Macs only made up 11% of Apple’s 2016 revenue (but still earned billions)

Black woman on MacBook with coffee

Last updated on December 10th, 2021

I wrote last fall about how the iPhone is now the majority of Apple’s revenue. But what of Apple’s original iconic product, the Mac?

It turns out it’s now a small percentage of Apple’s (admittedly still huge) revenue. In 2016, Apple’s revenue totaled $215.6 billion. Macs now make up 10.6% of Apple’s revenue ($22.9 billion), compared to the iPhone’s 63.4% ($136.7 billion):

Infographic: The Smart Device That Made Apple Great | Statista You will find more infographics at Statista

Of note is the Mac made up a whopping 86% of Apple’s revenue in 2000, just before the iPod was introduced. By 2007 (when the iPhone first came out), Macs had fallen to 43% of Apple’s revenue. That said, Apple’s total 2007 revenue was $24 billion, so (not accounting for inflation) the Mac’s still making plenty of cash for Apple.

Infographic: Macs No Longer Play a Leading Role at Apple | Statista You will find more infographics at Statista

Interestingly, Apple’s software and services, including iTunes (and thus Apple Music-related) sales, now make up 11.3% of revenue, slightly more than their computers. I’d imagine that and the iPhone’s huge sales are a few reasons for the hard push of Apple Music.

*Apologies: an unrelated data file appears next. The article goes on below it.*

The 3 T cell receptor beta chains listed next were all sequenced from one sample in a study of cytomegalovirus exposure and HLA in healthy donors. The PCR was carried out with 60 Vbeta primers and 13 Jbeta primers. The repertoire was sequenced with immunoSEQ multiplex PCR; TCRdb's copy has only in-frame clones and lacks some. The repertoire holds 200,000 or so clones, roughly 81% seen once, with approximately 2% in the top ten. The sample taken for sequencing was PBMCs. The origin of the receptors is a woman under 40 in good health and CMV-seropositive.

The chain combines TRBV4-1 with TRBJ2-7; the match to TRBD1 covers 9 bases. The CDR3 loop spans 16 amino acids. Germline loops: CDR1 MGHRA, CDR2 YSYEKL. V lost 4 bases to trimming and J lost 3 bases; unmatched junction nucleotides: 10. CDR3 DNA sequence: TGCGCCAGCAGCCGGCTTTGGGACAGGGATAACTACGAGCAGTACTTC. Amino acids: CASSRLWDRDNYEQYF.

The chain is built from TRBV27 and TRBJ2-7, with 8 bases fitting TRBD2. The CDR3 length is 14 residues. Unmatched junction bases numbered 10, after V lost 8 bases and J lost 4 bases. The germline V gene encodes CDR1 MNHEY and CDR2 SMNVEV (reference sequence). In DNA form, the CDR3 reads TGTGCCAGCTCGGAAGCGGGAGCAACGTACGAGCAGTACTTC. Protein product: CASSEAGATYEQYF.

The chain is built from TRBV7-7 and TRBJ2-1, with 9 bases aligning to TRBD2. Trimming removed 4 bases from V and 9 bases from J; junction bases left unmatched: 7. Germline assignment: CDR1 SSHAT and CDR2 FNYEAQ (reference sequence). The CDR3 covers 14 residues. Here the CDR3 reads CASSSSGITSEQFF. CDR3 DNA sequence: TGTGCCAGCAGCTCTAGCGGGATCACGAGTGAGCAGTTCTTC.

iPad sales are almost as strong as the Mac’s sales. Even with US tablet sales’ decline, Apple’s been promoting the iPad a lot lately in TV ads as a laptop replacement. The iPad and Apple’s Macs now have stiff competition in the Surface Pro (on the high end) and Chromebooks (on the low end).

Meanwhile, the Mac Pro is floundering. Apple admitted recently that the Mac Pro is long in the tooth; however, the Pro should receive an updated version in 2018. A whole year from now seems an awfully long wait in tech terms, however. Professional Apple fans might be satisfied with buying and upgrading an iMac instead.

Do you use any Macs? How do you feel about the idea of the iPad as a laptop replacement?

Photo by WOCinTech Chat (Flickr / CC BY / cropped from original)

Anthony Dean

Anthony Dean is the owner of Diverse Tech Geek and Diverse Media Notes.

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